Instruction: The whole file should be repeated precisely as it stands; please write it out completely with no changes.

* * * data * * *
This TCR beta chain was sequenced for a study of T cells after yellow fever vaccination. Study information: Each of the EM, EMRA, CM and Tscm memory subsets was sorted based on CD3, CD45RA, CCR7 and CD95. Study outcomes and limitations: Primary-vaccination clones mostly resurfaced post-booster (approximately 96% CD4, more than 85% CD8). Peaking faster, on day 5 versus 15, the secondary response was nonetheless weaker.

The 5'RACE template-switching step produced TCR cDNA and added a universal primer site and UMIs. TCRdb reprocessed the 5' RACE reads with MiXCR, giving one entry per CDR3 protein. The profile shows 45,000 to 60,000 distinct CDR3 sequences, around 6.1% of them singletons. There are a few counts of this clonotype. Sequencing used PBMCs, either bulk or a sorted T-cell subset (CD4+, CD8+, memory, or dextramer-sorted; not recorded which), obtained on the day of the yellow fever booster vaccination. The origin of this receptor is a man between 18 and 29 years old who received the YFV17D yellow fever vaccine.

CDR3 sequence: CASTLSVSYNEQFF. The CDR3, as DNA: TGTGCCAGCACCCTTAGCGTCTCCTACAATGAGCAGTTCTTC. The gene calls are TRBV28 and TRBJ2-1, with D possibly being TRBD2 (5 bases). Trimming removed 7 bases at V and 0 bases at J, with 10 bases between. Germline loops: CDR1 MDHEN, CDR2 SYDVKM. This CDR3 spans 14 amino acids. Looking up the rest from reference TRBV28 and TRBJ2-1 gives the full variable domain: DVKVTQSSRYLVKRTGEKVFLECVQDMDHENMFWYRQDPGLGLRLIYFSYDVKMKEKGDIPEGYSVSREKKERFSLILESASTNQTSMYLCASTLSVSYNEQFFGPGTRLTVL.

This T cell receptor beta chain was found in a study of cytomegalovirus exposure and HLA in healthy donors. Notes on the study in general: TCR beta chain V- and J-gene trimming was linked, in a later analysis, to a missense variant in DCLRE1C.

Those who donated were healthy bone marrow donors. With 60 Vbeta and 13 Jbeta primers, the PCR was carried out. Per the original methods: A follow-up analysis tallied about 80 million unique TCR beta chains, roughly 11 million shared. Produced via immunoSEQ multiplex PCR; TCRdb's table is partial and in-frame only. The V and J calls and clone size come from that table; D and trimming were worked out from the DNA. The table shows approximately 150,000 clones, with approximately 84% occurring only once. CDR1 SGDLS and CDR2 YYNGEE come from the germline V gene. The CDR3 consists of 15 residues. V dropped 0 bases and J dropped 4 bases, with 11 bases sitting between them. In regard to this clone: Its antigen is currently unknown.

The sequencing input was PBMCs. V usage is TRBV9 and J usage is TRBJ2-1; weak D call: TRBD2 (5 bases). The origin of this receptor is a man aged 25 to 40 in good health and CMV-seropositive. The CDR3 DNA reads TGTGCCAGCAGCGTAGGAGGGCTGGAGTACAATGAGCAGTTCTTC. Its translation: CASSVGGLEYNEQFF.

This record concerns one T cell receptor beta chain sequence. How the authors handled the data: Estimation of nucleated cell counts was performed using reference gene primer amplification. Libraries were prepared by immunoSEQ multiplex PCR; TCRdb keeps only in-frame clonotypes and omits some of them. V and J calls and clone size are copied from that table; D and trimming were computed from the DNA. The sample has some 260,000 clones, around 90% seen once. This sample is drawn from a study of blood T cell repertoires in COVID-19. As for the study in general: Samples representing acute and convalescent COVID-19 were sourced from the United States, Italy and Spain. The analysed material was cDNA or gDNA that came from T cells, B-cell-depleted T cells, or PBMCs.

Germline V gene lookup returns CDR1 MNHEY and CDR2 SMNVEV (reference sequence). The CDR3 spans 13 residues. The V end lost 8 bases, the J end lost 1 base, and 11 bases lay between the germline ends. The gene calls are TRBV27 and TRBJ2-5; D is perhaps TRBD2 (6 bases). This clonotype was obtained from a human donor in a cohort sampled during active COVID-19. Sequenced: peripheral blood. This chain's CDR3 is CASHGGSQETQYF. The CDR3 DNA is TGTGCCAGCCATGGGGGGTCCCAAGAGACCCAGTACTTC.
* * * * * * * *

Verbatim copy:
This TCR beta chain was sequenced for a study of T cells after yellow fever vaccination. Study information: Each of the EM, EMRA, CM and Tscm memory subsets was sorted based on CD3, CD45RA, CCR7 and CD95. Study outcomes and limitations: Primary-vaccination clones mostly resurfaced post-booster (approximately 96% CD4, more than 85% CD8). Peaking faster, on day 5 versus 15, the secondary response was nonetheless weaker.

The 5'RACE template-switching step produced TCR cDNA and added a universal primer site and UMIs. TCRdb reprocessed the 5' RACE reads with MiXCR, giving one entry per CDR3 protein. The profile shows 45,000 to 60,000 distinct CDR3 sequences, around 6.1% of them singletons. There are a few counts of this clonotype. Sequencing used PBMCs, either bulk or a sorted T-cell subset (CD4+, CD8+, memory, or dextramer-sorted; not recorded which), obtained on the day of the yellow fever booster vaccination. The origin of this receptor is a man between 18 and 29 years old who received the YFV17D yellow fever vaccine.

CDR3 sequence: CASTLSVSYNEQFF. The CDR3, as DNA: TGTGCCAGCACCCTTAGCGTCTCCTACAATGAGCAGTTCTTC. The gene calls are TRBV28 and TRBJ2-1, with D possibly being TRBD2 (5 bases). Trimming removed 7 bases at V and 0 bases at J, with 10 bases between. Germline loops: CDR1 MDHEN, CDR2 SYDVKM. This CDR3 spans 14 amino acids. Looking up the rest from reference TRBV28 and TRBJ2-1 gives the full variable domain: DVKVTQSSRYLVKRTGEKVFLECVQDMDHENMFWYRQDPGLGLRLIYFSYDVKMKEKGDIPEGYSVSREKKERFSLILESASTNQTSMYLCASTLSVSYNEQFFGPGTRLTVL.

This T cell receptor beta chain was found in a study of cytomegalovirus exposure and HLA in healthy donors. Notes on the study in general: TCR beta chain V- and J-gene trimming was linked, in a later analysis, to a missense variant in DCLRE1C.

Those who donated were healthy bone marrow donors. With 60 Vbeta and 13 Jbeta primers, the PCR was carried out. Per the original methods: A follow-up analysis tallied about 80 million unique TCR beta chains, roughly 11 million shared. Produced via immunoSEQ multiplex PCR; TCRdb's table is partial and in-frame only. The V and J calls and clone size come from that table; D and trimming were worked out from the DNA. The table shows approximately 150,000 clones, with approximately 84% occurring only once. CDR1 SGDLS and CDR2 YYNGEE come from the germline V gene. The CDR3 consists of 15 residues. V dropped 0 bases and J dropped 4 bases, with 11 bases sitting between them. In regard to this clone: Its antigen is currently unknown.

The sequencing input was PBMCs. V usage is TRBV9 and J usage is TRBJ2-1; weak D call: TRBD2 (5 bases). The origin of this receptor is a man aged 25 to 40 in good health and CMV-seropositive. The CDR3 DNA reads TGTGCCAGCAGCGTAGGAGGGCTGGAGTACAATGAGCAGTTCTTC. Its translation: CASSVGGLEYNEQFF.

This record concerns one T cell receptor beta chain sequence. How the authors handled the data: Estimation of nucleated cell counts was performed using reference gene primer amplification. Libraries were prepared by immunoSEQ multiplex PCR; TCRdb keeps only in-frame clonotypes and omits some of them. V and J calls and clone size are copied from that table; D and trimming were computed from the DNA. The sample has some 260,000 clones, around 90% seen once. This sample is drawn from a study of blood T cell repertoires in COVID-19. As for the study in general: Samples representing acute and convalescent COVID-19 were sourced from the United States, Italy and Spain. The analysed material was cDNA or gDNA that came from T cells, B-cell-depleted T cells, or PBMCs.

Germline V gene lookup returns CDR1 MNHEY and CDR2 SMNVEV (reference sequence). The CDR3 spans 13 residues. The V end lost 8 bases, the J end lost 1 base, and 11 bases lay between the germline ends. The gene calls are TRBV27 and TRBJ2-5; D is perhaps TRBD2 (6 bases). This clonotype was obtained from a human donor in a cohort sampled during active COVID-19. Sequenced: peripheral blood. This chain's CDR3 is CASHGGSQETQYF. The CDR3 DNA is TGTGCCAGCCATGGGGGGTCCCAAGAGACCCAGTACTTC.